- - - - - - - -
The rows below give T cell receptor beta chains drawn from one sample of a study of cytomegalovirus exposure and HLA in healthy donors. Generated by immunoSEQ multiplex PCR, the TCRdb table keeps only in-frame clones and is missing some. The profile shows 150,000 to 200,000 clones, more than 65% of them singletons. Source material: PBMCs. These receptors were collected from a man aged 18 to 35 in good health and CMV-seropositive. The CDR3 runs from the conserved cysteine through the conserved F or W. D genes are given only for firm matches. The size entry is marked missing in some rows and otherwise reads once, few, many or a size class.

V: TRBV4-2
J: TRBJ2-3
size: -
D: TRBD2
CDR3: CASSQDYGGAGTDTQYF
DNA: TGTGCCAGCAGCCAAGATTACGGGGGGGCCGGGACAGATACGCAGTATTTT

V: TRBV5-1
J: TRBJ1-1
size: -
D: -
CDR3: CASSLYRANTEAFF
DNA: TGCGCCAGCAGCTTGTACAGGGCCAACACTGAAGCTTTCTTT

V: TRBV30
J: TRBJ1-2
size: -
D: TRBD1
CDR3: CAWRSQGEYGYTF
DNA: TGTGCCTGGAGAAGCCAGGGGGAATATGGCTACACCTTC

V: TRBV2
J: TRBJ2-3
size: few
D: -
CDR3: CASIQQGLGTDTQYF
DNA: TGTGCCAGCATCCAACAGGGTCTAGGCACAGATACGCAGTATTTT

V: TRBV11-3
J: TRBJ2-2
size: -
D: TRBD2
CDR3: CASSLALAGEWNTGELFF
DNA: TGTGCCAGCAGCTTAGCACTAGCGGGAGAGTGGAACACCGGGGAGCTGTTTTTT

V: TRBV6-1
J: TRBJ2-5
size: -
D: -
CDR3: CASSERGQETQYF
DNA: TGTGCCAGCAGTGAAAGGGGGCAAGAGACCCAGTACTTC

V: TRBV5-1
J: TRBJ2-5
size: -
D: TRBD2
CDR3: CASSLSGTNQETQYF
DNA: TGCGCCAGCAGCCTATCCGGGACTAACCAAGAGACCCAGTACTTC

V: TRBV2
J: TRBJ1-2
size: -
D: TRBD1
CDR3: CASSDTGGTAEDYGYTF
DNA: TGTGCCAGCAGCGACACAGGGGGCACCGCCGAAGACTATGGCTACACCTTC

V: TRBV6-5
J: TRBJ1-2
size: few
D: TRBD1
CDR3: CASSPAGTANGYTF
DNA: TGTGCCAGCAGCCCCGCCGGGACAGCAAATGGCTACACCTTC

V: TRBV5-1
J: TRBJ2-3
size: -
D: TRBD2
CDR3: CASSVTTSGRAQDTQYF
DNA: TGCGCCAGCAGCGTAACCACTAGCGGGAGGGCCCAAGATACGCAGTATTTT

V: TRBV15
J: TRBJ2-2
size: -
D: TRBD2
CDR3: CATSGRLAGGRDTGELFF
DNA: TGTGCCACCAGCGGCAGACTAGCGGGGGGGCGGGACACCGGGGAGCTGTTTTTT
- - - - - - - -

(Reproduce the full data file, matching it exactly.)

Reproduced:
The rows below give T cell receptor beta chains drawn from one sample of a study of cytomegalovirus exposure and HLA in healthy donors. Generated by immunoSEQ multiplex PCR, the TCRdb table keeps only in-frame clones and is missing some. The profile shows 150,000 to 200,000 clones, more than 65% of them singletons. Source material: PBMCs. These receptors were collected from a man aged 18 to 35 in good health and CMV-seropositive. The CDR3 runs from the conserved cysteine through the conserved F or W. D genes are given only for firm matches. The size entry is marked missing in some rows and otherwise reads once, few, many or a size class.

V: TRBV4-2
J: TRBJ2-3
size: -
D: TRBD2
CDR3: CASSQDYGGAGTDTQYF
DNA: TGTGCCAGCAGCCAAGATTACGGGGGGGCCGGGACAGATACGCAGTATTTT

V: TRBV5-1
J: TRBJ1-1
size: -
D: -
CDR3: CASSLYRANTEAFF
DNA: TGCGCCAGCAGCTTGTACAGGGCCAACACTGAAGCTTTCTTT

V: TRBV30
J: TRBJ1-2
size: -
D: TRBD1
CDR3: CAWRSQGEYGYTF
DNA: TGTGCCTGGAGAAGCCAGGGGGAATATGGCTACACCTTC

V: TRBV2
J: TRBJ2-3
size: few
D: -
CDR3: CASIQQGLGTDTQYF
DNA: TGTGCCAGCATCCAACAGGGTCTAGGCACAGATACGCAGTATTTT

V: TRBV11-3
J: TRBJ2-2
size: -
D: TRBD2
CDR3: CASSLALAGEWNTGELFF
DNA: TGTGCCAGCAGCTTAGCACTAGCGGGAGAGTGGAACACCGGGGAGCTGTTTTTT

V: TRBV6-1
J: TRBJ2-5
size: -
D: -
CDR3: CASSERGQETQYF
DNA: TGTGCCAGCAGTGAAAGGGGGCAAGAGACCCAGTACTTC

V: TRBV5-1
J: TRBJ2-5
size: -
D: TRBD2
CDR3: CASSLSGTNQETQYF
DNA: TGCGCCAGCAGCCTATCCGGGACTAACCAAGAGACCCAGTACTTC

V: TRBV2
J: TRBJ1-2
size: -
D: TRBD1
CDR3: CASSDTGGTAEDYGYTF
DNA: TGTGCCAGCAGCGACACAGGGGGCACCGCCGAAGACTATGGCTACACCTTC

V: TRBV6-5
J: TRBJ1-2
size: few
D: TRBD1
CDR3: CASSPAGTANGYTF
DNA: TGTGCCAGCAGCCCCGCCGGGACAGCAAATGGCTACACCTTC

V: TRBV5-1
J: TRBJ2-3
size: -
D: TRBD2
CDR3: CASSVTTSGRAQDTQYF
DNA: TGCGCCAGCAGCGTAACCACTAGCGGGAGGGCCCAAGATACGCAGTATTTT

V: TRBV15
J: TRBJ2-2
size: -
D: TRBD2
CDR3: CATSGRLAGGRDTGELFF
DNA: TGTGCCACCAGCGGCAGACTAGCGGGGGGGCGGGACACCGGGGAGCTGTTTTTT